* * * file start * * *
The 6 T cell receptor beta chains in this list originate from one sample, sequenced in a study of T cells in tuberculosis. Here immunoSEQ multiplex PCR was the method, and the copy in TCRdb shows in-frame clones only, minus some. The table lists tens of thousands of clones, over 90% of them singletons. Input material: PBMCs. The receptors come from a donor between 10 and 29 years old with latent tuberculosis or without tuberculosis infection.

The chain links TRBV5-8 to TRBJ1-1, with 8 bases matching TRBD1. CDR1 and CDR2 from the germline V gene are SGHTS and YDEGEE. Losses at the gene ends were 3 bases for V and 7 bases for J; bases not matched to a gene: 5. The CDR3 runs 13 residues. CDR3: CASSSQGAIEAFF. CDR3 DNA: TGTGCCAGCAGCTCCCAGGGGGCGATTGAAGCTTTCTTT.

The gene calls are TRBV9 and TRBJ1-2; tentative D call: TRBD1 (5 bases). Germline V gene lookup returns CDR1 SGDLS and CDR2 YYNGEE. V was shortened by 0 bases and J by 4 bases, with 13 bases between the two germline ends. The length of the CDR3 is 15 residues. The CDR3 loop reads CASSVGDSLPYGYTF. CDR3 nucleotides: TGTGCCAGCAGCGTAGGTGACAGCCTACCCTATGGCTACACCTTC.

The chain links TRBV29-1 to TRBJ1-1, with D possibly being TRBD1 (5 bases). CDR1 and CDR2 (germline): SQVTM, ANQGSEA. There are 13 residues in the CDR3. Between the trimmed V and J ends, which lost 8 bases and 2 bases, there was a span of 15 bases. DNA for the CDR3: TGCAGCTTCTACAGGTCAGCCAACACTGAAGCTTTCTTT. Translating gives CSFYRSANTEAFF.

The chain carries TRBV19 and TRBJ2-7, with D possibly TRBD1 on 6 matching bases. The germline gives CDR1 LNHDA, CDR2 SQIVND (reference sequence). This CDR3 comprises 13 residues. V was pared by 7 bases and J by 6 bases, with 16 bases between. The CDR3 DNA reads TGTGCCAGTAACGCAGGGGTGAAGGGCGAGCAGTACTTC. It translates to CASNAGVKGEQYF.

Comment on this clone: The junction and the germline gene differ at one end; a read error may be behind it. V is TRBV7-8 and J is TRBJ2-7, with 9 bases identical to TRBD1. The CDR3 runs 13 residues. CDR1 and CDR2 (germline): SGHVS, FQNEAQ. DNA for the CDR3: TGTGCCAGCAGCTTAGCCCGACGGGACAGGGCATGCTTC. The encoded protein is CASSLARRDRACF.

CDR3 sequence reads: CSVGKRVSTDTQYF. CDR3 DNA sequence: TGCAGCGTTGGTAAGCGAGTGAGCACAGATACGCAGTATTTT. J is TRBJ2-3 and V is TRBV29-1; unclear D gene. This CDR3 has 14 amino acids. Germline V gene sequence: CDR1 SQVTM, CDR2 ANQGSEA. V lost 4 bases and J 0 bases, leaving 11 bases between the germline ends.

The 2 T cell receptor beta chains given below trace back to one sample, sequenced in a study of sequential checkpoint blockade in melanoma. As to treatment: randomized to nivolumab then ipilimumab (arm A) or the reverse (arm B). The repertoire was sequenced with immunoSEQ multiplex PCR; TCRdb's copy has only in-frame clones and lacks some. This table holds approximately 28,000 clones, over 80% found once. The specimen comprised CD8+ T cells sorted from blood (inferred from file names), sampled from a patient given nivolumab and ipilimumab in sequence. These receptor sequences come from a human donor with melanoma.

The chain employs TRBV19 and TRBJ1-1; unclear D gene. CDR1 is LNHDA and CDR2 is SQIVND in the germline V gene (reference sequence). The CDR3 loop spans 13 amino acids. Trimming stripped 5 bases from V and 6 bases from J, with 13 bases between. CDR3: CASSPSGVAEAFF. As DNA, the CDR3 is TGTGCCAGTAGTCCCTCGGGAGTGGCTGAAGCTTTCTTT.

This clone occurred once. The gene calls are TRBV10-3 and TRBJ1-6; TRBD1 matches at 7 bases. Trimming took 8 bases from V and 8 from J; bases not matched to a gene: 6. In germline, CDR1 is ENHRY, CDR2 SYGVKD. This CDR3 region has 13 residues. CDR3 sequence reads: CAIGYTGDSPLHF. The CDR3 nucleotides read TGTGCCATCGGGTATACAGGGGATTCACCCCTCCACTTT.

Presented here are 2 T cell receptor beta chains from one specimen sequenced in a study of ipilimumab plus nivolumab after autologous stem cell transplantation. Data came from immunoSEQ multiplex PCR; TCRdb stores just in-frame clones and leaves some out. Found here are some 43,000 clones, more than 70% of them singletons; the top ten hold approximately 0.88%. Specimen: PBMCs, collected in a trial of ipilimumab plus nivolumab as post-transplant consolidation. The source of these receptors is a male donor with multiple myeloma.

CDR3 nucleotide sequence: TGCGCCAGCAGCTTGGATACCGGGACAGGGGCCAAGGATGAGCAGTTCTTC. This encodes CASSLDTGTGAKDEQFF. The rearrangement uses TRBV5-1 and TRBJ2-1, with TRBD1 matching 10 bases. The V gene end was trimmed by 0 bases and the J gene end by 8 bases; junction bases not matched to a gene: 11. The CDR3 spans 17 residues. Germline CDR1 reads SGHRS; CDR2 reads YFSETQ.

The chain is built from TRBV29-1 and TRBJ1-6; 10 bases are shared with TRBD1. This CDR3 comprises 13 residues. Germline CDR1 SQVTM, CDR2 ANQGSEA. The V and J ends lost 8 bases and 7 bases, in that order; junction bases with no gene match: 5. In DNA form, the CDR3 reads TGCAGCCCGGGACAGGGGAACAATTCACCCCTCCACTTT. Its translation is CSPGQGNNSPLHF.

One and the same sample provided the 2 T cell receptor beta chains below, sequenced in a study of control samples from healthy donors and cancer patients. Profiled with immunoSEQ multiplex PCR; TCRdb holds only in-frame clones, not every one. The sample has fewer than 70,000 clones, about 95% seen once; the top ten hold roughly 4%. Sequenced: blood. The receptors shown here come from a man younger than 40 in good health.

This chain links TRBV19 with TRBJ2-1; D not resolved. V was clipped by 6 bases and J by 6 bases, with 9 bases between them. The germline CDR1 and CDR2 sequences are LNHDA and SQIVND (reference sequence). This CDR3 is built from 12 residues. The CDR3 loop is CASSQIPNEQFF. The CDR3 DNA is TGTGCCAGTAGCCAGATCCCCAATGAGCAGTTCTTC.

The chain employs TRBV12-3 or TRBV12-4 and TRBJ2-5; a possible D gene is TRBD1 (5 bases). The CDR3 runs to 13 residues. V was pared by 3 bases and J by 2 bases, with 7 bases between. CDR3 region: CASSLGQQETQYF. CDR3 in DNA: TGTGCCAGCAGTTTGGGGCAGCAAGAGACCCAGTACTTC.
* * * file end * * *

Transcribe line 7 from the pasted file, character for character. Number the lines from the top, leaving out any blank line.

CDR3 sequence reads: CSVGKRVSTDTQYF. CDR3 DNA sequence: TGCAGCGTTGGTAAGCGAGTGAGCACAGATACGCAGTATTTT. J is TRBJ2-3 and V is TRBV29-1; unclear D gene. This CDR3 has 14 amino acids. Germline V gene sequence: CDR1 SQVTM, CDR2 ANQGSEA. V lost 4 bases and J 0 bases, leaving 11 bases between the germline ends.